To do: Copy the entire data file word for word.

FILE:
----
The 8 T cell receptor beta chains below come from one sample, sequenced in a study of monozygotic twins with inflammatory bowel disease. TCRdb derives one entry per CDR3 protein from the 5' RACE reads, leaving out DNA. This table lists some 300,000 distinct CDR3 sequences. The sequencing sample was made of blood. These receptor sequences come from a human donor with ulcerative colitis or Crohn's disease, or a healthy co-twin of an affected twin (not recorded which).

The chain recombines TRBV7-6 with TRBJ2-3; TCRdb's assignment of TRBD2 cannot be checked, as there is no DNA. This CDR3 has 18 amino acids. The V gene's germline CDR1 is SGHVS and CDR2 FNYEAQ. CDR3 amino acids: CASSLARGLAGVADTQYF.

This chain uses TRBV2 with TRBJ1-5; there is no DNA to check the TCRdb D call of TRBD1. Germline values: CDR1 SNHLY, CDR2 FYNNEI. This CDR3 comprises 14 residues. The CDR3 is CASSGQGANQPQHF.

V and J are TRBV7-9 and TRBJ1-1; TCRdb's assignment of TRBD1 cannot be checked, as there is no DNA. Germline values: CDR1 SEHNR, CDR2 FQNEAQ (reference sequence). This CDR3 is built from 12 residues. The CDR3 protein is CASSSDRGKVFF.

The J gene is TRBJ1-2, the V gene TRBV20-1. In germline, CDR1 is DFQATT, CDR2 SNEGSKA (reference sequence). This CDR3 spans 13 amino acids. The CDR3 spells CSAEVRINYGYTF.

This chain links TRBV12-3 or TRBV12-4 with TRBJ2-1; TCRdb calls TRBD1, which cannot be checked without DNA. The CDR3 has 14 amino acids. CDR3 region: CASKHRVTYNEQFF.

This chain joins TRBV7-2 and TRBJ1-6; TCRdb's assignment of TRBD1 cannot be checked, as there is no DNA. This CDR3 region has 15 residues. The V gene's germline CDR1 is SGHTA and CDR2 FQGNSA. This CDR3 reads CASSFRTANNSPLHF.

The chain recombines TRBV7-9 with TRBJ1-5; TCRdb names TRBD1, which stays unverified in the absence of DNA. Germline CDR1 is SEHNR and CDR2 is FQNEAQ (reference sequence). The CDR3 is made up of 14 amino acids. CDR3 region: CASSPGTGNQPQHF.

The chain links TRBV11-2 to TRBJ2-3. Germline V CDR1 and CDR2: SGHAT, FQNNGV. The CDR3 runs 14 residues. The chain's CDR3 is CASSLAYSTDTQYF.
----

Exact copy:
The 8 T cell receptor beta chains below come from one sample, sequenced in a study of monozygotic twins with inflammatory bowel disease. TCRdb derives one entry per CDR3 protein from the 5' RACE reads, leaving out DNA. This table lists some 300,000 distinct CDR3 sequences. The sequencing sample was made of blood. These receptor sequences come from a human donor with ulcerative colitis or Crohn's disease, or a healthy co-twin of an affected twin (not recorded which).

The chain recombines TRBV7-6 with TRBJ2-3; TCRdb's assignment of TRBD2 cannot be checked, as there is no DNA. This CDR3 has 18 amino acids. The V gene's germline CDR1 is SGHVS and CDR2 FNYEAQ. CDR3 amino acids: CASSLARGLAGVADTQYF.

This chain uses TRBV2 with TRBJ1-5; there is no DNA to check the TCRdb D call of TRBD1. Germline values: CDR1 SNHLY, CDR2 FYNNEI. This CDR3 comprises 14 residues. The CDR3 is CASSGQGANQPQHF.

V and J are TRBV7-9 and TRBJ1-1; TCRdb's assignment of TRBD1 cannot be checked, as there is no DNA. Germline values: CDR1 SEHNR, CDR2 FQNEAQ (reference sequence). This CDR3 is built from 12 residues. The CDR3 protein is CASSSDRGKVFF.

The J gene is TRBJ1-2, the V gene TRBV20-1. In germline, CDR1 is DFQATT, CDR2 SNEGSKA (reference sequence). This CDR3 spans 13 amino acids. The CDR3 spells CSAEVRINYGYTF.

This chain links TRBV12-3 or TRBV12-4 with TRBJ2-1; TCRdb calls TRBD1, which cannot be checked without DNA. The CDR3 has 14 amino acids. CDR3 region: CASKHRVTYNEQFF.

This chain joins TRBV7-2 and TRBJ1-6; TCRdb's assignment of TRBD1 cannot be checked, as there is no DNA. This CDR3 region has 15 residues. The V gene's germline CDR1 is SGHTA and CDR2 FQGNSA. This CDR3 reads CASSFRTANNSPLHF.

The chain recombines TRBV7-9 with TRBJ1-5; TCRdb names TRBD1, which stays unverified in the absence of DNA. Germline CDR1 is SEHNR and CDR2 is FQNEAQ (reference sequence). The CDR3 is made up of 14 amino acids. CDR3 region: CASSPGTGNQPQHF.

The chain links TRBV11-2 to TRBJ2-3. Germline V CDR1 and CDR2: SGHAT, FQNNGV. The CDR3 runs 14 residues. The chain's CDR3 is CASSLAYSTDTQYF.